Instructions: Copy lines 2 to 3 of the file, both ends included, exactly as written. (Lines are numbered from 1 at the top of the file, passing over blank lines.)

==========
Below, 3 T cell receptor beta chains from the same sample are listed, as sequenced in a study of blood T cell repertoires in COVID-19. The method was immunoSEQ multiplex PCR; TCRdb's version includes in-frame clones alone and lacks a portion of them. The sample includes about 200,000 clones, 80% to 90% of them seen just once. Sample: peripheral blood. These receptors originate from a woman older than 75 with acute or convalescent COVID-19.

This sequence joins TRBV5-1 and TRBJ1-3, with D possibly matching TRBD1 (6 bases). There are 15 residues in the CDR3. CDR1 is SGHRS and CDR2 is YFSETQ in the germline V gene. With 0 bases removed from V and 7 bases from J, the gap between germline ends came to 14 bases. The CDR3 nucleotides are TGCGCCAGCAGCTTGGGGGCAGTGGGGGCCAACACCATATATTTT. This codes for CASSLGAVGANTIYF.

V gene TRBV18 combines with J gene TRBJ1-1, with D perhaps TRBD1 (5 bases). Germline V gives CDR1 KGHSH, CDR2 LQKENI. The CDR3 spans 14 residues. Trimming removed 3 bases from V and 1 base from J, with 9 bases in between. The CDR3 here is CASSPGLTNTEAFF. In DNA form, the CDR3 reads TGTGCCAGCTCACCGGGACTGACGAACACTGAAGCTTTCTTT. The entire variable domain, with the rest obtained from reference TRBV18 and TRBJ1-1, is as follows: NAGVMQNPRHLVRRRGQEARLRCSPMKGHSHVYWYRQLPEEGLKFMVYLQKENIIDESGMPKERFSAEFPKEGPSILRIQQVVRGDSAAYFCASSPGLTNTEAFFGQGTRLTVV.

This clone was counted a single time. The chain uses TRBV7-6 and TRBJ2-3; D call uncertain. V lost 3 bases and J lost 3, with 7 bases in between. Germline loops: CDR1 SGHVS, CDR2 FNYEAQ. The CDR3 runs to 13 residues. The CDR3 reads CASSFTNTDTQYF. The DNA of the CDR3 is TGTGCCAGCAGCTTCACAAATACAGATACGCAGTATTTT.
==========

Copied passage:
This sequence joins TRBV5-1 and TRBJ1-3, with D possibly matching TRBD1 (6 bases). There are 15 residues in the CDR3. CDR1 is SGHRS and CDR2 is YFSETQ in the germline V gene. With 0 bases removed from V and 7 bases from J, the gap between germline ends came to 14 bases. The CDR3 nucleotides are TGCGCCAGCAGCTTGGGGGCAGTGGGGGCCAACACCATATATTTT. This codes for CASSLGAVGANTIYF.

V gene TRBV18 combines with J gene TRBJ1-1, with D perhaps TRBD1 (5 bases). Germline V gives CDR1 KGHSH, CDR2 LQKENI. The CDR3 spans 14 residues. Trimming removed 3 bases from V and 1 base from J, with 9 bases in between. The CDR3 here is CASSPGLTNTEAFF. In DNA form, the CDR3 reads TGTGCCAGCTCACCGGGACTGACGAACACTGAAGCTTTCTTT. The entire variable domain, with the rest obtained from reference TRBV18 and TRBJ1-1, is as follows: NAGVMQNPRHLVRRRGQEARLRCSPMKGHSHVYWYRQLPEEGLKFMVYLQKENIIDESGMPKERFSAEFPKEGPSILRIQQVVRGDSAAYFCASSPGLTNTEAFFGQGTRLTVV.